Relentless and all-consuming, migraines can be anywhere from an occasional issue to a constant nightmare.
I’ve suffered with migraines since my teens. During my early 20s, the frequency varied; I may have two in one month, and the next month they’d take a holiday. Skip ahead to the past 3-4 years and migraines have been a regular feature of my life, gracing my brain with their presence three or four times a week on average, sometimes more.
A day with migraine is a day lost. They render me useless.
Thankfully in more recent years prescription Sumatriptan has been successful in evicting them, but it takes 1 & 1/2hrs to work and I’m left feeling like an empty shell, totally gutted and exhausted for the rest of the day. Such medications are also restricted, so many with chronic migraines, such as myself in the UK, may find doctors will not prescribe nearly half as much as you need. This means some attacks you simply have to ride out, even if they bring you to your knees.
I’ve been through diary tracking and numerous lifestyle changes in an attempt to identify triggers or spot correlations, but nothing has been sound. There’s nothing to predict or prevent them. No treatment touches my migraines apart from Sumatriptan. A rather unhelpful neurologist made my appointment into a competition, telling me he had the worst migraines, worse than mine, and that he grew out of them when he turned 35. In response to my look of frustration and query as to whether anything medically could be causing them, he simply said I’d probably “grow out of them” when I’m 35 like he did. Only a couple of years to go then. I wonder if I’ll turn into a pumpkin, too. Needless to say, the support around migraines has been, in my experience, very poor.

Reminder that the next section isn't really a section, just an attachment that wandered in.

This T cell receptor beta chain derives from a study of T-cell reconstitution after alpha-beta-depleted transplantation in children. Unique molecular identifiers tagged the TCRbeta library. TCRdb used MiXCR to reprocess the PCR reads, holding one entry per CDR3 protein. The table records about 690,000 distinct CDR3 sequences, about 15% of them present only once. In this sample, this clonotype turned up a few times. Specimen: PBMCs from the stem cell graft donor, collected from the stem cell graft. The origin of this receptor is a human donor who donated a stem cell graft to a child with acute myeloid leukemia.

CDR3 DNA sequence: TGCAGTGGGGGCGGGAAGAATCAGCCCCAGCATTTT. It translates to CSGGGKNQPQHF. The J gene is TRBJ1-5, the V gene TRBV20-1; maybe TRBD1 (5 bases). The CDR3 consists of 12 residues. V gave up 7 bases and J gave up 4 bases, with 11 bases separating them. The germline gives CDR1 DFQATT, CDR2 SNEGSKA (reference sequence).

Living with migraines can be incredibly unpredictable and resultantly impractical. You never know how you’ll feel or when they’ll strike. I’ve lost so many days, probably adding up several months of life, to migraines. I also have other health issues, from Pernicious Anaemia and connective tissue disease, to fibromyalgia and a stoma. When I don’t have a migraine, chances are I have a headache. Most days they’re what I class as ‘low level’ headaches, which I’ve lived with for years and can manage, probably because I’ve grown used to them. Other times I get bad headaches. Migraines are in a class of their own. Last year I also have my first experience of cluster headaches, several delightful weeks of hell. A day without anything is blissful respite.
If you suffer with migraines, please do seek medical investigation and advocate for yourself, keep pushing until you get some kind of testing, support and treatment. Don’t suffer in silence. And please know that you are not alone.
Freelance writer & blogger at InvisiblyMe